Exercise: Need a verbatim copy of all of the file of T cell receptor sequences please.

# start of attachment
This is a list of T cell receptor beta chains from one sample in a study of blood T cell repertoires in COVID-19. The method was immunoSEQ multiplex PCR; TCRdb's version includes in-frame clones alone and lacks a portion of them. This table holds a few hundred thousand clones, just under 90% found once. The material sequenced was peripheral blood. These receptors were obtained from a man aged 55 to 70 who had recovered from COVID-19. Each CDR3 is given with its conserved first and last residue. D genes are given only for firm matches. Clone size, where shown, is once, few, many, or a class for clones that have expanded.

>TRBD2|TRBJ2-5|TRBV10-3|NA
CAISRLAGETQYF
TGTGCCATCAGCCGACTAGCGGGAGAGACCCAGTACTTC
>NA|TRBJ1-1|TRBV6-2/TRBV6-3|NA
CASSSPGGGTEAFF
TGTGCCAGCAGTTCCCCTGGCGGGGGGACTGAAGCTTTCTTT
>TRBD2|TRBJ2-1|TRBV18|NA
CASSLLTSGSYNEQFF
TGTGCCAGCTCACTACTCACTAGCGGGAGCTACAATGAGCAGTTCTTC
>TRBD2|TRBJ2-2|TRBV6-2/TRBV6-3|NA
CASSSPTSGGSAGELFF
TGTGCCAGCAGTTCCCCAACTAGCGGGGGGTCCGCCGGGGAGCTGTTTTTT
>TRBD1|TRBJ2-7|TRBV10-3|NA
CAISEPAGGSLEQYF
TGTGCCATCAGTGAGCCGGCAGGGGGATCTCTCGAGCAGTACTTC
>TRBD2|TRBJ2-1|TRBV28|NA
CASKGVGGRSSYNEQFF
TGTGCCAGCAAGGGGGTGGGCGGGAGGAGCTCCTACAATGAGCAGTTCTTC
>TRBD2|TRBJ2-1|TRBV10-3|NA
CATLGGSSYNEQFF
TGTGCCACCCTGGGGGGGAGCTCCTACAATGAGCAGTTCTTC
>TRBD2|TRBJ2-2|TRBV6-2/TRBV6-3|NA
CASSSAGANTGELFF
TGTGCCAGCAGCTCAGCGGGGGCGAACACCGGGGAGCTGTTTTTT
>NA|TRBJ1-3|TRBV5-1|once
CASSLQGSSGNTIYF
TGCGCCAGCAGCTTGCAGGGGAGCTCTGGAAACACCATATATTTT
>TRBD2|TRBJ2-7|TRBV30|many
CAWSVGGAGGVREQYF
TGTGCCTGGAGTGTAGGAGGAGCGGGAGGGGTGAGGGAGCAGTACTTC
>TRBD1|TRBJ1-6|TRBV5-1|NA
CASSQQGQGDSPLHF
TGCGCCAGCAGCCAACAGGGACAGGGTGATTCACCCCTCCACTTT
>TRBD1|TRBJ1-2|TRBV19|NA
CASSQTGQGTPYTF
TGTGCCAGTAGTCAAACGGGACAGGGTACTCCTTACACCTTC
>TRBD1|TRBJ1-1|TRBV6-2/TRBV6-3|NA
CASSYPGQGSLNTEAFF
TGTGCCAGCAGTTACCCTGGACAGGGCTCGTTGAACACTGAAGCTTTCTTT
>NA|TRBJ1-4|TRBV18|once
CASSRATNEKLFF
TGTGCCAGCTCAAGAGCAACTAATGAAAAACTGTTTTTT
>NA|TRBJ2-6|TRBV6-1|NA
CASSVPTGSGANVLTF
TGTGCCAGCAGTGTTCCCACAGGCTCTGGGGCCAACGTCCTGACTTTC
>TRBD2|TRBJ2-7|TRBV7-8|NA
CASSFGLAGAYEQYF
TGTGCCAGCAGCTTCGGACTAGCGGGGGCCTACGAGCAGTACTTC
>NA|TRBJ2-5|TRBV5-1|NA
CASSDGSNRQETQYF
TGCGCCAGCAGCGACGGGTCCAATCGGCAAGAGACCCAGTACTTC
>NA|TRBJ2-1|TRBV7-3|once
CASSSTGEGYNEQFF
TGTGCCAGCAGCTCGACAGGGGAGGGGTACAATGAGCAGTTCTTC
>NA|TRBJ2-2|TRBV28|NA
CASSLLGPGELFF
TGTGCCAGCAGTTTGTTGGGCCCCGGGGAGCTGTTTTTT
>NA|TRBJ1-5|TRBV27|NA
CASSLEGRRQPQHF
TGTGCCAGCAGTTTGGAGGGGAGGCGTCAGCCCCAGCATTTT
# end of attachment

This is a list of T cell receptor beta chains from one sample in a study of blood T cell repertoires in COVID-19. The method was immunoSEQ multiplex PCR; TCRdb's version includes in-frame clones alone and lacks a portion of them. This table holds a few hundred thousand clones, just under 90% found once. The material sequenced was peripheral blood. These receptors were obtained from a man aged 55 to 70 who had recovered from COVID-19. Each CDR3 is given with its conserved first and last residue. D genes are given only for firm matches. Clone size, where shown, is once, few, many, or a class for clones that have expanded.

>TRBD2|TRBJ2-5|TRBV10-3|NA
CAISRLAGETQYF
TGTGCCATCAGCCGACTAGCGGGAGAGACCCAGTACTTC
>NA|TRBJ1-1|TRBV6-2/TRBV6-3|NA
CASSSPGGGTEAFF
TGTGCCAGCAGTTCCCCTGGCGGGGGGACTGAAGCTTTCTTT
>TRBD2|TRBJ2-1|TRBV18|NA
CASSLLTSGSYNEQFF
TGTGCCAGCTCACTACTCACTAGCGGGAGCTACAATGAGCAGTTCTTC
>TRBD2|TRBJ2-2|TRBV6-2/TRBV6-3|NA
CASSSPTSGGSAGELFF
TGTGCCAGCAGTTCCCCAACTAGCGGGGGGTCCGCCGGGGAGCTGTTTTTT
>TRBD1|TRBJ2-7|TRBV10-3|NA
CAISEPAGGSLEQYF
TGTGCCATCAGTGAGCCGGCAGGGGGATCTCTCGAGCAGTACTTC
>TRBD2|TRBJ2-1|TRBV28|NA
CASKGVGGRSSYNEQFF
TGTGCCAGCAAGGGGGTGGGCGGGAGGAGCTCCTACAATGAGCAGTTCTTC
>TRBD2|TRBJ2-1|TRBV10-3|NA
CATLGGSSYNEQFF
TGTGCCACCCTGGGGGGGAGCTCCTACAATGAGCAGTTCTTC
>TRBD2|TRBJ2-2|TRBV6-2/TRBV6-3|NA
CASSSAGANTGELFF
TGTGCCAGCAGCTCAGCGGGGGCGAACACCGGGGAGCTGTTTTTT
>NA|TRBJ1-3|TRBV5-1|once
CASSLQGSSGNTIYF
TGCGCCAGCAGCTTGCAGGGGAGCTCTGGAAACACCATATATTTT
>TRBD2|TRBJ2-7|TRBV30|many
CAWSVGGAGGVREQYF
TGTGCCTGGAGTGTAGGAGGAGCGGGAGGGGTGAGGGAGCAGTACTTC
>TRBD1|TRBJ1-6|TRBV5-1|NA
CASSQQGQGDSPLHF
TGCGCCAGCAGCCAACAGGGACAGGGTGATTCACCCCTCCACTTT
>TRBD1|TRBJ1-2|TRBV19|NA
CASSQTGQGTPYTF
TGTGCCAGTAGTCAAACGGGACAGGGTACTCCTTACACCTTC
>TRBD1|TRBJ1-1|TRBV6-2/TRBV6-3|NA
CASSYPGQGSLNTEAFF
TGTGCCAGCAGTTACCCTGGACAGGGCTCGTTGAACACTGAAGCTTTCTTT
>NA|TRBJ1-4|TRBV18|once
CASSRATNEKLFF
TGTGCCAGCTCAAGAGCAACTAATGAAAAACTGTTTTTT
>NA|TRBJ2-6|TRBV6-1|NA
CASSVPTGSGANVLTF
TGTGCCAGCAGTGTTCCCACAGGCTCTGGGGCCAACGTCCTGACTTTC
>TRBD2|TRBJ2-7|TRBV7-8|NA
CASSFGLAGAYEQYF
TGTGCCAGCAGCTTCGGACTAGCGGGGGCCTACGAGCAGTACTTC
>NA|TRBJ2-5|TRBV5-1|NA
CASSDGSNRQETQYF
TGCGCCAGCAGCGACGGGTCCAATCGGCAAGAGACCCAGTACTTC
>NA|TRBJ2-1|TRBV7-3|once
CASSSTGEGYNEQFF
TGTGCCAGCAGCTCGACAGGGGAGGGGTACAATGAGCAGTTCTTC
>NA|TRBJ2-2|TRBV28|NA
CASSLLGPGELFF
TGTGCCAGCAGTTTGTTGGGCCCCGGGGAGCTGTTTTTT
>NA|TRBJ1-5|TRBV27|NA
CASSLEGRRQPQHF
TGTGCCAGCAGTTTGGAGGGGAGGCGTCAGCCCCAGCATTTT